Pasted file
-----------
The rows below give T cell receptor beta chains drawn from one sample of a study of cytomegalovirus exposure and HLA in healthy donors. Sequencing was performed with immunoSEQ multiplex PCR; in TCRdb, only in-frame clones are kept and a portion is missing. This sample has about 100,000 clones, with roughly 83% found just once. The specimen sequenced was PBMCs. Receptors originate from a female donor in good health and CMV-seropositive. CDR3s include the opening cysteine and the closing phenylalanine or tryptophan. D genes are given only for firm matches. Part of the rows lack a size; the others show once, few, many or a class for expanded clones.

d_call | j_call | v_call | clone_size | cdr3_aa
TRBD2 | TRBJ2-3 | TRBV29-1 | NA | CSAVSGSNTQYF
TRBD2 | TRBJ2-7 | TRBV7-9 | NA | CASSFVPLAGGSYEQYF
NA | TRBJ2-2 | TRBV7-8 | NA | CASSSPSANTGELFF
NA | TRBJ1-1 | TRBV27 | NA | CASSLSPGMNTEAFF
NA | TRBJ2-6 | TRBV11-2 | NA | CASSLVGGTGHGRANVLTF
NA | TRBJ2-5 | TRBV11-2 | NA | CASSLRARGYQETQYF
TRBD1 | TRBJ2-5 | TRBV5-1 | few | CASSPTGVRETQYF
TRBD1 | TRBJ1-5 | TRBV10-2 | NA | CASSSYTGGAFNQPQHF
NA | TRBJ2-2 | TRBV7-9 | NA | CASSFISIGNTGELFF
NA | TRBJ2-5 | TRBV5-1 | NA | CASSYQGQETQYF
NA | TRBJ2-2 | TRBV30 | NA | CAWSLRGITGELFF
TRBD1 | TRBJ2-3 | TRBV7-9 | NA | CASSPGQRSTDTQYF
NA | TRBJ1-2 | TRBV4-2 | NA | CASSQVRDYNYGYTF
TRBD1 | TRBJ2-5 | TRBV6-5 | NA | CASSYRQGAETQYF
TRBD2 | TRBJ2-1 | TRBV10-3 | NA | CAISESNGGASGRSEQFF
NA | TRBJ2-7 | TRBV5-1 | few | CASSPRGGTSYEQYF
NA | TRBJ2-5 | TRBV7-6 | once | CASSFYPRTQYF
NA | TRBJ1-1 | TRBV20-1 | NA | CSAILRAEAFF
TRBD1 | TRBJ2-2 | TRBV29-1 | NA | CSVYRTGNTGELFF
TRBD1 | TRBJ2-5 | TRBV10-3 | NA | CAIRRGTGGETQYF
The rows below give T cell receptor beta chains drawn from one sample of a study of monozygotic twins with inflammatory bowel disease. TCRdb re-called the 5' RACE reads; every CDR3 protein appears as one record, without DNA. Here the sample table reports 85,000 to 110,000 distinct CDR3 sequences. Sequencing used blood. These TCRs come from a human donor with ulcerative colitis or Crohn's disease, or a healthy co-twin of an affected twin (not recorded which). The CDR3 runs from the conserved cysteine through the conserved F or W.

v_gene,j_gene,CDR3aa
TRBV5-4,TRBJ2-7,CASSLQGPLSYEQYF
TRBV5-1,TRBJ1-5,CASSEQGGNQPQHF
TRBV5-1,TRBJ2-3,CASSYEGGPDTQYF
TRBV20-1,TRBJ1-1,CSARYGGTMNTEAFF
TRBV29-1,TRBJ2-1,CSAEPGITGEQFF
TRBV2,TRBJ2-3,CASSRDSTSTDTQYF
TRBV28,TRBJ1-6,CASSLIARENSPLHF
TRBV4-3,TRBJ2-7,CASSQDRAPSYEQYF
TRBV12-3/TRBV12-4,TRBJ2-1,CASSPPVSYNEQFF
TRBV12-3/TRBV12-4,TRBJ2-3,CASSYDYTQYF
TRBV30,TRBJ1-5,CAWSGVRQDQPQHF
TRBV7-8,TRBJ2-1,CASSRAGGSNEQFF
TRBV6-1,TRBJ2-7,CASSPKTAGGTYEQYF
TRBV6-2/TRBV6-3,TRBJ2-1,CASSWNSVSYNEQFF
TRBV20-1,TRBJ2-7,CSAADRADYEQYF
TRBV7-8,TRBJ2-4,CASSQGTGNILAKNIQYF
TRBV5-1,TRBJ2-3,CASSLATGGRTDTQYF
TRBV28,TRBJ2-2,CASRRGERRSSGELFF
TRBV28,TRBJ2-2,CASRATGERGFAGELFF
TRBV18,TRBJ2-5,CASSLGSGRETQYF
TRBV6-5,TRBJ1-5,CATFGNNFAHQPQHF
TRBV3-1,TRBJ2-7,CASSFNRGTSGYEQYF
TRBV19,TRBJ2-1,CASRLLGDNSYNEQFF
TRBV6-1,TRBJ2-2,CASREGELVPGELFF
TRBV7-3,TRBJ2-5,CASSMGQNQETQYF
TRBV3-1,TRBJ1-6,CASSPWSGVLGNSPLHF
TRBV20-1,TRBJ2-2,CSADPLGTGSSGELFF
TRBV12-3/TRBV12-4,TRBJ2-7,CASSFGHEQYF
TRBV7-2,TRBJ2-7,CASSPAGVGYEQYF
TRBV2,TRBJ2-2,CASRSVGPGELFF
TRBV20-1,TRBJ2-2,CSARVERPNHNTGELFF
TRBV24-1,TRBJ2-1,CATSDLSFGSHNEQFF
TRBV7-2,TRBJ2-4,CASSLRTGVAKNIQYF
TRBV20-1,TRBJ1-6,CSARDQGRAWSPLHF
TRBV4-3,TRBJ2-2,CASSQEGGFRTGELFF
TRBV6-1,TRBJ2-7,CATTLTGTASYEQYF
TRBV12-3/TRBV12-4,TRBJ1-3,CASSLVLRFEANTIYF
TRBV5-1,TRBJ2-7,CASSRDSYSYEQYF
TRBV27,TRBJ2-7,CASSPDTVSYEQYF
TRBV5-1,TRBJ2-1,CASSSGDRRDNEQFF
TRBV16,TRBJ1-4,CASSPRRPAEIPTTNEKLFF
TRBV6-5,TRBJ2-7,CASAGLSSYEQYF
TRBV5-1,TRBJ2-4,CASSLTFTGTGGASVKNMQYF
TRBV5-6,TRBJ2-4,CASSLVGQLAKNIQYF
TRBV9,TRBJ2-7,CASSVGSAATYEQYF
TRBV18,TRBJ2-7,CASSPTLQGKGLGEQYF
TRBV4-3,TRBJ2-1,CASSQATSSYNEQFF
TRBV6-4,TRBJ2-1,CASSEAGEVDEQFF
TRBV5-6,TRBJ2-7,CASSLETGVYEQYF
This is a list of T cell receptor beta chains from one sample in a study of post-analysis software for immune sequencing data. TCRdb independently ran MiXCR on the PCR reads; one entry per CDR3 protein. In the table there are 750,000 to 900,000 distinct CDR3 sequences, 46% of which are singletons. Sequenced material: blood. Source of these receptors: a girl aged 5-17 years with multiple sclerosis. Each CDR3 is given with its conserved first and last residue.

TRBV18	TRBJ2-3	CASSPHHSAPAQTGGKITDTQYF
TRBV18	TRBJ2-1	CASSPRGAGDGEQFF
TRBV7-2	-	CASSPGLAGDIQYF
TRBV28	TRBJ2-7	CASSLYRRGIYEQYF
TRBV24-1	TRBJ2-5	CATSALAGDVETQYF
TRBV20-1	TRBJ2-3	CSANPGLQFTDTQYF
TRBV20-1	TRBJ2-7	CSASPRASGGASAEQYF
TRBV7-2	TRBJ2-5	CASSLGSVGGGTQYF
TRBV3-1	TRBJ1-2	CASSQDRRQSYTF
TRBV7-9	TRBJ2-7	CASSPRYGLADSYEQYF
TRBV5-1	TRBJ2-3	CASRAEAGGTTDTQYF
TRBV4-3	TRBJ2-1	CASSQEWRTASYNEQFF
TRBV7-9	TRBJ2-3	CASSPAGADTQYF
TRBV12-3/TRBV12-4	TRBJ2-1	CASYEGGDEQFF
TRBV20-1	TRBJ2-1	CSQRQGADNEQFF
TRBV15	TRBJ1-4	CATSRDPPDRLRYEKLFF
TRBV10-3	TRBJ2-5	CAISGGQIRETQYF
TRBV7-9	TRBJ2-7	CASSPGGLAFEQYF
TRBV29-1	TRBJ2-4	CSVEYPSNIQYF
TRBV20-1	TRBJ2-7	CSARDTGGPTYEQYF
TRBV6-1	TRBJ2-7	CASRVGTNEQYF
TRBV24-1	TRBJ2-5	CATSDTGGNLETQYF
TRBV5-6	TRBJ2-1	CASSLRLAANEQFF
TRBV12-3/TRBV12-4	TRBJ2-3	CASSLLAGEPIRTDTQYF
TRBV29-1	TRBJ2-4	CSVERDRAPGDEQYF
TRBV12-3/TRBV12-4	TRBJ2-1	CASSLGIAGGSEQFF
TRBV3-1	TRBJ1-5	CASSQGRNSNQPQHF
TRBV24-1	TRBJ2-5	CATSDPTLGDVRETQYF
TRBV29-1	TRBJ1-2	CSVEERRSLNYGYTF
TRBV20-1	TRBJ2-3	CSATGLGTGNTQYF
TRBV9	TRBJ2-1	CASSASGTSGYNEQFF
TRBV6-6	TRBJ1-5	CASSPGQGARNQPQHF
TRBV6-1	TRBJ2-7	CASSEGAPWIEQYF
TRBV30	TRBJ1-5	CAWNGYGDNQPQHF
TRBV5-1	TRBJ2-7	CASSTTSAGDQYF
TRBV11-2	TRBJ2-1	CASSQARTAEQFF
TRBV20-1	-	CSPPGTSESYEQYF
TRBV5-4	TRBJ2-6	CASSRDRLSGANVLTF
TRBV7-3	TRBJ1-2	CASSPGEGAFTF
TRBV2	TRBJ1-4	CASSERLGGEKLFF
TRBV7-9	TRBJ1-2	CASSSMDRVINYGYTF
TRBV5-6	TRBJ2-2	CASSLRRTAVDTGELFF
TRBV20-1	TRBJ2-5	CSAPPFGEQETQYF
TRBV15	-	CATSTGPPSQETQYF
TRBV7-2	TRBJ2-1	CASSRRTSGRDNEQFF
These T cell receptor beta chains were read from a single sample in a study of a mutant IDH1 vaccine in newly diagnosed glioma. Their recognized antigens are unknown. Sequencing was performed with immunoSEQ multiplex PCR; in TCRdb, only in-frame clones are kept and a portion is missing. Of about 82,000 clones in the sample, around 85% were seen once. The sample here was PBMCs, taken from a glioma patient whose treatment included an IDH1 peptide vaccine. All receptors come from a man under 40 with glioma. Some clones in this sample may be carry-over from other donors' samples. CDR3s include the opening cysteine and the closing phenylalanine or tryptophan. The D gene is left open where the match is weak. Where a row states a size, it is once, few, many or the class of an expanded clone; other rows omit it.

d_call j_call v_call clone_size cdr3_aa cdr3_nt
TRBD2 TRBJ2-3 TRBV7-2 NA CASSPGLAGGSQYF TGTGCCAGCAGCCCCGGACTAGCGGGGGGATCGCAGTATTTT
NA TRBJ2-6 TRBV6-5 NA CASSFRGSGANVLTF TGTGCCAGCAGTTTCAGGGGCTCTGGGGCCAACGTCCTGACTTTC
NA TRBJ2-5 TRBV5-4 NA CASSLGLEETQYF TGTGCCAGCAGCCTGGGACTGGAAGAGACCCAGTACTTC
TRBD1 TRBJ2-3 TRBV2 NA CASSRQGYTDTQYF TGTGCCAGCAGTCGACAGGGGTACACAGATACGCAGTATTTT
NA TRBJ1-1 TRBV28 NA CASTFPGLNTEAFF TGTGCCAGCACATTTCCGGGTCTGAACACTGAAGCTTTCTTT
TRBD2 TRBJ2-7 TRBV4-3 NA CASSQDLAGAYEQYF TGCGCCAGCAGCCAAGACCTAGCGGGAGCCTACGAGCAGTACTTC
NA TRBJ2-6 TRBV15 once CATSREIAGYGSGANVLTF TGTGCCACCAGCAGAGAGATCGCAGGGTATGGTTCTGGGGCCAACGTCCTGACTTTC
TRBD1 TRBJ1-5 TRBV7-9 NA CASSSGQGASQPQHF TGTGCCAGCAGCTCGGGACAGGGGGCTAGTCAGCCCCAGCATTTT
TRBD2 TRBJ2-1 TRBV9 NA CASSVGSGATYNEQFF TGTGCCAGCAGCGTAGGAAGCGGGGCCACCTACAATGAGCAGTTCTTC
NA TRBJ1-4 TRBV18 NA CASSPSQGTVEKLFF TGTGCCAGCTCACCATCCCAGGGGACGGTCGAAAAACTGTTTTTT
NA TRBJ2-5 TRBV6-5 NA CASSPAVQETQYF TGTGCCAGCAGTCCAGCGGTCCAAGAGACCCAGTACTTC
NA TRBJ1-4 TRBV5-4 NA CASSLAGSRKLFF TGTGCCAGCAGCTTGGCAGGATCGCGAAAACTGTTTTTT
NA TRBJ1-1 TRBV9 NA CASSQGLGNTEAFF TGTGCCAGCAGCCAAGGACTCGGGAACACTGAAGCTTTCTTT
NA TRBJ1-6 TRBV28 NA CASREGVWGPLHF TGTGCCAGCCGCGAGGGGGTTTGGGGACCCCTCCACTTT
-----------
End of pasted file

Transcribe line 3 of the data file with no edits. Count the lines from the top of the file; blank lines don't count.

TRBD2 | TRBJ2-3 | TRBV29-1 | NA | CSAVSGSNTQYF